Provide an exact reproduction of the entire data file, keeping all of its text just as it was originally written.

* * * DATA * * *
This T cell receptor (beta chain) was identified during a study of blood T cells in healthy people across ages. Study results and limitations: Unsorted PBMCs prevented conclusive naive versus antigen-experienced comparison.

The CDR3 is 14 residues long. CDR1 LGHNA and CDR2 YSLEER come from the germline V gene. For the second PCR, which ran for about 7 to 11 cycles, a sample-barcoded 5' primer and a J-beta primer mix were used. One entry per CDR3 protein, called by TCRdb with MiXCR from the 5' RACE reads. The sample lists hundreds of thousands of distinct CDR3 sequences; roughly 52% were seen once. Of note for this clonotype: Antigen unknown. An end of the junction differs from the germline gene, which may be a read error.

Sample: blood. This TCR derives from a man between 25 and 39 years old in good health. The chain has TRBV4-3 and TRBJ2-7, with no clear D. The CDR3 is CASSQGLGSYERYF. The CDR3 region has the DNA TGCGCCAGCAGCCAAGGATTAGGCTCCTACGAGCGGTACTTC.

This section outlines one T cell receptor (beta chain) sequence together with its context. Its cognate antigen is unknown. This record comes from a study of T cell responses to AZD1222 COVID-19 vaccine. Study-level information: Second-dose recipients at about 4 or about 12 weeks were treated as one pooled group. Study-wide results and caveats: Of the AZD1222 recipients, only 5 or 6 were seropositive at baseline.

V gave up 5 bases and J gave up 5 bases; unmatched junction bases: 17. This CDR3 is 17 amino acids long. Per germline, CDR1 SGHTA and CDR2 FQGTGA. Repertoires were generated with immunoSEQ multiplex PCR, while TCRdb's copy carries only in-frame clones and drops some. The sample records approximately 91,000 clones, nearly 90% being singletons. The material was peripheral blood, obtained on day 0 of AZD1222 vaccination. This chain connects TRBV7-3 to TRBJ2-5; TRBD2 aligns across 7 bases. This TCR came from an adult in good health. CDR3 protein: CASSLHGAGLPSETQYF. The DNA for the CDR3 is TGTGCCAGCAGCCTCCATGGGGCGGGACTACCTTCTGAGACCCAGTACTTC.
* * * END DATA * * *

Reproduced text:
This T cell receptor (beta chain) was identified during a study of blood T cells in healthy people across ages. Study results and limitations: Unsorted PBMCs prevented conclusive naive versus antigen-experienced comparison.

The CDR3 is 14 residues long. CDR1 LGHNA and CDR2 YSLEER come from the germline V gene. For the second PCR, which ran for about 7 to 11 cycles, a sample-barcoded 5' primer and a J-beta primer mix were used. One entry per CDR3 protein, called by TCRdb with MiXCR from the 5' RACE reads. The sample lists hundreds of thousands of distinct CDR3 sequences; roughly 52% were seen once. Of note for this clonotype: Antigen unknown. An end of the junction differs from the germline gene, which may be a read error.

Sample: blood. This TCR derives from a man between 25 and 39 years old in good health. The chain has TRBV4-3 and TRBJ2-7, with no clear D. The CDR3 is CASSQGLGSYERYF. The CDR3 region has the DNA TGCGCCAGCAGCCAAGGATTAGGCTCCTACGAGCGGTACTTC.

This section outlines one T cell receptor (beta chain) sequence together with its context. Its cognate antigen is unknown. This record comes from a study of T cell responses to AZD1222 COVID-19 vaccine. Study-level information: Second-dose recipients at about 4 or about 12 weeks were treated as one pooled group. Study-wide results and caveats: Of the AZD1222 recipients, only 5 or 6 were seropositive at baseline.

V gave up 5 bases and J gave up 5 bases; unmatched junction bases: 17. This CDR3 is 17 amino acids long. Per germline, CDR1 SGHTA and CDR2 FQGTGA. Repertoires were generated with immunoSEQ multiplex PCR, while TCRdb's copy carries only in-frame clones and drops some. The sample records approximately 91,000 clones, nearly 90% being singletons. The material was peripheral blood, obtained on day 0 of AZD1222 vaccination. This chain connects TRBV7-3 to TRBJ2-5; TRBD2 aligns across 7 bases. This TCR came from an adult in good health. CDR3 protein: CASSLHGAGLPSETQYF. The DNA for the CDR3 is TGTGCCAGCAGCCTCCATGGGGCGGGACTACCTTCTGAGACCCAGTACTTC.